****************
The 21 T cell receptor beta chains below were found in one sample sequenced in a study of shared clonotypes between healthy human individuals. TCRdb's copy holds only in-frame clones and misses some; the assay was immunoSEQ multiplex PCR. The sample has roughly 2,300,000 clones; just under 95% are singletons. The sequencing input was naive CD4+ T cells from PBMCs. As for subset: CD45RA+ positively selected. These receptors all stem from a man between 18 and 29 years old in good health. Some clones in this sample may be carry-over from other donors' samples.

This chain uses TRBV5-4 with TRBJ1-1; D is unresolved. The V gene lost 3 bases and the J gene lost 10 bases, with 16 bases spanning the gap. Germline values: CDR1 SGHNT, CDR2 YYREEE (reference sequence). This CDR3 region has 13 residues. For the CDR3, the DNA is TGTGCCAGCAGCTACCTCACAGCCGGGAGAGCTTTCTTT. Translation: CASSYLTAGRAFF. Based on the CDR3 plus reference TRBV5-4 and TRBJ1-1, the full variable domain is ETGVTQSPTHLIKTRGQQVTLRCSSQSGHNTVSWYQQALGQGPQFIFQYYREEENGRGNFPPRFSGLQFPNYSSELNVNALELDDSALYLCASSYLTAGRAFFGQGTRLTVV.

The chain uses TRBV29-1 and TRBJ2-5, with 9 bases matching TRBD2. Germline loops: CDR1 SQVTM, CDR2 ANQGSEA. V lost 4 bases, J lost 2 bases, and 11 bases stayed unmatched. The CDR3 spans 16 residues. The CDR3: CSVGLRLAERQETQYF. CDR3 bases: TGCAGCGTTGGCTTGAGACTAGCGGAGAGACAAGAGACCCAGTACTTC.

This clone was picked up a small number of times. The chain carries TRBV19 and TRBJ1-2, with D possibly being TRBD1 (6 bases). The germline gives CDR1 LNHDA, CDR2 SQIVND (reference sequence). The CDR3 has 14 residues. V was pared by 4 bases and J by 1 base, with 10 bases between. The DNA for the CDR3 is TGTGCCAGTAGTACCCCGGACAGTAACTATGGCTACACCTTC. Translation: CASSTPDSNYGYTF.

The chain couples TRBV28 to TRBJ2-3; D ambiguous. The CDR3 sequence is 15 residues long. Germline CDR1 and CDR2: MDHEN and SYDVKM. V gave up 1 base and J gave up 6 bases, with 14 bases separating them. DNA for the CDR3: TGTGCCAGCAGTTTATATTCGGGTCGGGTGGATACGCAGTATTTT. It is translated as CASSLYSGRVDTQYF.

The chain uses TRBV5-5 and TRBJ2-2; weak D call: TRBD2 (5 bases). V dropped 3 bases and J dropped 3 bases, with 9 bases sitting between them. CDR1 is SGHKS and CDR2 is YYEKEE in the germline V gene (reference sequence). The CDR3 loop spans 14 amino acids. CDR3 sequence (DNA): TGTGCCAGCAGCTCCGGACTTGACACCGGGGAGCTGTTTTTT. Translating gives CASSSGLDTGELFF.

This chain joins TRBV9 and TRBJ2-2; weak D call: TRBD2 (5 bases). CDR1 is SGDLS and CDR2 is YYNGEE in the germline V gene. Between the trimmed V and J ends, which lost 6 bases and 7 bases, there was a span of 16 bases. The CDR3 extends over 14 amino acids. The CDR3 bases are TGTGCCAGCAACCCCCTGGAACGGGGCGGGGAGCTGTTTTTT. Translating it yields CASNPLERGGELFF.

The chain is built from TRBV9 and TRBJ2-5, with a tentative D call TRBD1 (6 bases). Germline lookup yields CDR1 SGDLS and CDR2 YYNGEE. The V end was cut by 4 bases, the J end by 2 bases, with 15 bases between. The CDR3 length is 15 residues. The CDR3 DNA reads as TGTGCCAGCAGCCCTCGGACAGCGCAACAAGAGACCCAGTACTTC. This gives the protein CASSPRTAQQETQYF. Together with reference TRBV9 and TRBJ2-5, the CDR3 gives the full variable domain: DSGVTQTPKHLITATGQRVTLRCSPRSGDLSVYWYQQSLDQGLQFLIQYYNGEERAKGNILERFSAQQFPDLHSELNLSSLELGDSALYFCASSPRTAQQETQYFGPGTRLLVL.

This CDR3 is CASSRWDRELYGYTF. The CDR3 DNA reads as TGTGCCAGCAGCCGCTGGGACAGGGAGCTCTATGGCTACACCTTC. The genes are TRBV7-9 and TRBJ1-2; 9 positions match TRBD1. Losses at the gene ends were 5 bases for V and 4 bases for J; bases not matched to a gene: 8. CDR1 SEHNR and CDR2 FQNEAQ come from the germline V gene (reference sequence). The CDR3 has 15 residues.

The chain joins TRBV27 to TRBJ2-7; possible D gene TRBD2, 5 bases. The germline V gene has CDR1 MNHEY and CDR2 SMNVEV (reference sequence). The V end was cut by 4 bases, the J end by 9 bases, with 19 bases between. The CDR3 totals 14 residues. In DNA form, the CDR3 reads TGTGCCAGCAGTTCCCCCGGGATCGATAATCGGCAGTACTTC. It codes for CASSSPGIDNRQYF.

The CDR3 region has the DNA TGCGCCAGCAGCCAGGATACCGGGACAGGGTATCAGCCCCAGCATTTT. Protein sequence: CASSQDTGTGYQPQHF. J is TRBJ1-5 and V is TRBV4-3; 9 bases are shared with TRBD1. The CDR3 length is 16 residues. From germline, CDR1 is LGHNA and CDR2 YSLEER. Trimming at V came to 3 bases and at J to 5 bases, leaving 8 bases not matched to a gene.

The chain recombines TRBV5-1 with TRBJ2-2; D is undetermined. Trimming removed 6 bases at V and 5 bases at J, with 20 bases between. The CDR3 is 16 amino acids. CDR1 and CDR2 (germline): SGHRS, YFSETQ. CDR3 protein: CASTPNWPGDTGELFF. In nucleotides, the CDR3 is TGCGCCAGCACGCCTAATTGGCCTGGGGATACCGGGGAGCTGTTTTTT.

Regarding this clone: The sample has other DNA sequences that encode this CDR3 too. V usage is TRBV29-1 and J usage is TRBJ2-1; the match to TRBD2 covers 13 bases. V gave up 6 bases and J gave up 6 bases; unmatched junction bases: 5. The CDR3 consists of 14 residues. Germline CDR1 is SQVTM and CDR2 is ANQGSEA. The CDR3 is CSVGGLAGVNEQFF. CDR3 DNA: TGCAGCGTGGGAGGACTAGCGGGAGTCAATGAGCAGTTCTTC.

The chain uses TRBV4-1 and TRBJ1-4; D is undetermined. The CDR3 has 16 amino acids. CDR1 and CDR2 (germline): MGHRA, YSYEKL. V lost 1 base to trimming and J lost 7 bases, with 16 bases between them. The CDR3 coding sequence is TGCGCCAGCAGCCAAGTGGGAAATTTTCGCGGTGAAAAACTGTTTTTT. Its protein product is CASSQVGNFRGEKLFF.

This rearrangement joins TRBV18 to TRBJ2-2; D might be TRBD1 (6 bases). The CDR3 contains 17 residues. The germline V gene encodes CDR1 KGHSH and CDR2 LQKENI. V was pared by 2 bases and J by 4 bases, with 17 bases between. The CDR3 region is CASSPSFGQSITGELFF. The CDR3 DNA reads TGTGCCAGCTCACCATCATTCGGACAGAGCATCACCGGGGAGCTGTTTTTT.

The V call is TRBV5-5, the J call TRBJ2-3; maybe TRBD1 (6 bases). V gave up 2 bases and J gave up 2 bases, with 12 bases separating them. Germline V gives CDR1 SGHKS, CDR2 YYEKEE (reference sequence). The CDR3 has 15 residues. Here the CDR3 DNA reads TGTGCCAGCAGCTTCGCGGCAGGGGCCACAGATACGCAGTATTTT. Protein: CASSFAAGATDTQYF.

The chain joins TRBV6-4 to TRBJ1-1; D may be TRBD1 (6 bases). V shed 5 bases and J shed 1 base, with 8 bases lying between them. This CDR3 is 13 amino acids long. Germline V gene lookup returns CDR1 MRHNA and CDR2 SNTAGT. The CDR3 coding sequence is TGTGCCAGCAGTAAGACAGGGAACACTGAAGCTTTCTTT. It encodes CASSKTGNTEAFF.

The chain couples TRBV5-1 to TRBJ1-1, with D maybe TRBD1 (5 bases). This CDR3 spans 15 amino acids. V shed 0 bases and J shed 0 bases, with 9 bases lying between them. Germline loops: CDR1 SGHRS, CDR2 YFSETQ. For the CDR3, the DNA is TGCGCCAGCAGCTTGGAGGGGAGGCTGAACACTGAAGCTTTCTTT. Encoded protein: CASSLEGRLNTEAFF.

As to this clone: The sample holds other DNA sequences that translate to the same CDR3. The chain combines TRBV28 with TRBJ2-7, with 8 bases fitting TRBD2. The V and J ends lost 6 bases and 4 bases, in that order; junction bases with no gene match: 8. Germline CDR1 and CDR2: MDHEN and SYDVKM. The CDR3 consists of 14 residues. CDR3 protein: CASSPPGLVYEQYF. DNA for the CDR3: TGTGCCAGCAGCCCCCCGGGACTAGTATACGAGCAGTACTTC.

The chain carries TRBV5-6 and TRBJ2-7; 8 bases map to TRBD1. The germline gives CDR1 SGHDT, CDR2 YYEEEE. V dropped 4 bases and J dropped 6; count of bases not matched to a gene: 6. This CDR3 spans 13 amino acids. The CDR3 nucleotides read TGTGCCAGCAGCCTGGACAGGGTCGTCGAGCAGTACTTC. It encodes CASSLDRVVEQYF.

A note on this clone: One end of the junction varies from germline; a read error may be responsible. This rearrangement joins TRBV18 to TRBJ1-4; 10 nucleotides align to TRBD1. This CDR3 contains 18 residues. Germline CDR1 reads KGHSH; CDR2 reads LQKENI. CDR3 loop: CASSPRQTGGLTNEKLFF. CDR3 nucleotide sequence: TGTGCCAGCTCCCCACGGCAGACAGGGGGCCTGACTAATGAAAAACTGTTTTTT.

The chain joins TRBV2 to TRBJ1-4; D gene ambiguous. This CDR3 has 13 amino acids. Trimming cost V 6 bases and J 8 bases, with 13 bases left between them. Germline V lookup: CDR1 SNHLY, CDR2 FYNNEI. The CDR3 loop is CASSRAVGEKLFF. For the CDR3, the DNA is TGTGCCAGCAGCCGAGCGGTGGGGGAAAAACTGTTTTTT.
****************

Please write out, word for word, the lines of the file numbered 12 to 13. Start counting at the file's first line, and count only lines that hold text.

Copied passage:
The chain recombines TRBV5-1 with TRBJ2-2; D is undetermined. Trimming removed 6 bases at V and 5 bases at J, with 20 bases between. The CDR3 is 16 amino acids. CDR1 and CDR2 (germline): SGHRS, YFSETQ. CDR3 protein: CASTPNWPGDTGELFF. In nucleotides, the CDR3 is TGCGCCAGCACGCCTAATTGGCCTGGGGATACCGGGGAGCTGTTTTTT.

Regarding this clone: The sample has other DNA sequences that encode this CDR3 too. V usage is TRBV29-1 and J usage is TRBJ2-1; the match to TRBD2 covers 13 bases. V gave up 6 bases and J gave up 6 bases; unmatched junction bases: 5. The CDR3 consists of 14 residues. Germline CDR1 is SQVTM and CDR2 is ANQGSEA. The CDR3 is CSVGGLAGVNEQFF. CDR3 DNA: TGCAGCGTGGGAGGACTAGCGGGAGTCAATGAGCAGTTCTTC.